He went to the Utah State Prison and interviewed Dan Lafferty. (Ron was still alive at the time — he died from cancer on Nov. 11, 2019, still on death row — but prison officials told Black he was “not in a good state at that point.”)
“How do I set out to depict someone like Dan Lafferty without meeting him?” Black asked. “I needed to depict him as he was — as close as I possibly could. Because if I just made him the stereotype of a sociopathic monster, well, that’s not half as terrifying as it ought to be.”
The miniseries doesn’t offer excuses for what Ron and Dan became, but it does, perhaps, offer some explanation. In one scene, to punish the brothers for not doing their chores, their father beats their dog to death with a baseball bat. In another scene, he beats Dan.
Black needed to know what drew other people to follow Dan, both his family members and others. “And when I met him, with glass between us, I understood,” Black said. “He was incredibly charming.”
Defending Krakauer’s book
Krakauer’s book, “Under the Banner of Heaven,” came in for no small degree of criticism from the Latter-day Saint community. Cogent arguments were made that much of the violence he plucked from history was the result of violent attacks against church members; that his attempts to tie the Lafferty killings to Mormon history were weak; and that he displayed a disregard — if not actual disdain — for religion in general.
When the book was published in 2003, church-affiliated scholars wrote lengthy critiques of Krakauer’s prose and process. In a typical comment, author Robert L. Millet — now the emeritus dean of religious education at BYU and then the Richard L. Evans professor of religious understanding at BYU — called the book “not only a slap in the face of modern Latter-day Saints but also a misrepresentation of religion in general.”
Black holds the book in high regard.
“There are little things here and there that you can point out that people can quibble about,” he said, “but for the most part, Jon Krakauer did great work getting it right.” It’s “a wonderful book, in terms of Jon Krakauer’s ability to communicate Mormonism to non-Mormons. I don’t think he wrote it for Mormons.”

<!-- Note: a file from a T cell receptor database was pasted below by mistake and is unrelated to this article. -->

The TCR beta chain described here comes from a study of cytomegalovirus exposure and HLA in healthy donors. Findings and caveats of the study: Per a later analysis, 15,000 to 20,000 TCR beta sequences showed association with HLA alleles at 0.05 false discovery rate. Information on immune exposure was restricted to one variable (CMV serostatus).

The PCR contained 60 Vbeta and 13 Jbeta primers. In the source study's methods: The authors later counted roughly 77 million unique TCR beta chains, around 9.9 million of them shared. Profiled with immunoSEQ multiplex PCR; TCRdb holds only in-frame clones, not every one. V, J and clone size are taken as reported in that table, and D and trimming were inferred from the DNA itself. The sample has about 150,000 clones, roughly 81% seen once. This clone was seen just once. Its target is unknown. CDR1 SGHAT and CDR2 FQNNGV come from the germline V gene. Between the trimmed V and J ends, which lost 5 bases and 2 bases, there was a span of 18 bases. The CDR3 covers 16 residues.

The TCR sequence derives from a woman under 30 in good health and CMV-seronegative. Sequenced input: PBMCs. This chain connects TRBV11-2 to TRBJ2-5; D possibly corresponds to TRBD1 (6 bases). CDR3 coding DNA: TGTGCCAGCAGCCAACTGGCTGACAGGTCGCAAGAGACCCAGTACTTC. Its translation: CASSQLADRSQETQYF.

Black said he did not read it “as an enemy to the church, nor an active member of the church.” And the book was “just a jumping-off point” for him. “In order to turn it into a television series that’s 7 and a half hours long, I needed a lot more.”
His ‘Mormon’ background
Black grew up in the LDS church, as did his father. His mother was a convert. He described himself as “a devout Mormon” until his mid- to late teens. “It’s in my bones,” he said.
And he recalled that when he was growing up in Texas, people asking him how many moms he had. “So I understood the sting of such assumptions from a very young age. And I loved my church. I was not one of those kids who didn’t want to go to church on Sunday,” Black said. “But the more my church revealed itself to me, the deeper the troubles I saw.”
He said he waited “a very long time to see if the church would change course, and it hasn’t. And so [‘Under the Banner of Heaven’] is a conversation about that.”
Black said there are many things “in Mormonism that are worthy of being protected. Things about Mormonism that I miss — family, community. And at the same time, there are things that I am critical of.”
And Black insisted that he had no vendetta against the church. “This isn’t an attack,” he said. “This is a conversation that’s long overdue.”
Inside the temple
In addition to the suggestion that church leaders hindered the investigation into the murders, there are other scenes that will cause controversy in the Latter-day Saint community. In one, Ron Lafferty’s teenage daughter cuts the marks out of his temple garments after he’s excommunicated — he puts the garments on and stands in front of a mirror.
In another episode, there’s a reference to “secret LDS handshakes” in the temple. In another, Brenda and her soon-to-be sisters-in-law are inside a temple. Brenda says, “A woman older than Jesus’ sandals just put oil very, very close to my private parts.”